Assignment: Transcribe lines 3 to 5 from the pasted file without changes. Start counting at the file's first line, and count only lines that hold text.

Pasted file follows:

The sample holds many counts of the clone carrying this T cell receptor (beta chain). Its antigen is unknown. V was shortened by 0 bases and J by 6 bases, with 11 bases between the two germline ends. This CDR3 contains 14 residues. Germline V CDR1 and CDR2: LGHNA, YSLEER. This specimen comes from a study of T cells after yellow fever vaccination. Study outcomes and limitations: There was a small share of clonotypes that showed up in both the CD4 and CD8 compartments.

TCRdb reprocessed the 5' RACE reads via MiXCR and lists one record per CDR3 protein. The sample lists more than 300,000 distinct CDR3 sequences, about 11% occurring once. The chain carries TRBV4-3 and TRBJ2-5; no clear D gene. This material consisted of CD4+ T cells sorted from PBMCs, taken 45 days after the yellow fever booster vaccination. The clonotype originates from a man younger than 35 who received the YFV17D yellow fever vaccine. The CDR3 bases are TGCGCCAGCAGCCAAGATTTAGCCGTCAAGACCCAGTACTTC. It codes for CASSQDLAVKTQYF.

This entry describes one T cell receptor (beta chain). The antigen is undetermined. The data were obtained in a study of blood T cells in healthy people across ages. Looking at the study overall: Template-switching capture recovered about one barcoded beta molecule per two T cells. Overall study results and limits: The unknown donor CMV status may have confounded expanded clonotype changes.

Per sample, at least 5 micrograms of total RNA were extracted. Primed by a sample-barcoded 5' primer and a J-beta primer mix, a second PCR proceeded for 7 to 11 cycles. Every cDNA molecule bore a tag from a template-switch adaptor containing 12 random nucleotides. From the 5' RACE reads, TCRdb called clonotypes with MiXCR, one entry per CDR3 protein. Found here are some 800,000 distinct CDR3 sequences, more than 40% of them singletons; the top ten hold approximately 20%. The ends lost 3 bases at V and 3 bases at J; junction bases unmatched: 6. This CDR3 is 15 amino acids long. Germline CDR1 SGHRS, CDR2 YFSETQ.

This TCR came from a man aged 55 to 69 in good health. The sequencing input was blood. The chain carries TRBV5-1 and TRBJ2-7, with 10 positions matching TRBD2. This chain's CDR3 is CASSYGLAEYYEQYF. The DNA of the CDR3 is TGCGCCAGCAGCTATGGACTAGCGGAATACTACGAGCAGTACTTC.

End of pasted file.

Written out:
This entry describes one T cell receptor (beta chain). The antigen is undetermined. The data were obtained in a study of blood T cells in healthy people across ages. Looking at the study overall: Template-switching capture recovered about one barcoded beta molecule per two T cells. Overall study results and limits: The unknown donor CMV status may have confounded expanded clonotype changes.

Per sample, at least 5 micrograms of total RNA were extracted. Primed by a sample-barcoded 5' primer and a J-beta primer mix, a second PCR proceeded for 7 to 11 cycles. Every cDNA molecule bore a tag from a template-switch adaptor containing 12 random nucleotides. From the 5' RACE reads, TCRdb called clonotypes with MiXCR, one entry per CDR3 protein. Found here are some 800,000 distinct CDR3 sequences, more than 40% of them singletons; the top ten hold approximately 20%. The ends lost 3 bases at V and 3 bases at J; junction bases unmatched: 6. This CDR3 is 15 amino acids long. Germline CDR1 SGHRS, CDR2 YFSETQ.

This TCR came from a man aged 55 to 69 in good health. The sequencing input was blood. The chain carries TRBV5-1 and TRBJ2-7, with 10 positions matching TRBD2. This chain's CDR3 is CASSYGLAEYYEQYF. The DNA of the CDR3 is TGCGCCAGCAGCTATGGACTAGCGGAATACTACGAGCAGTACTTC.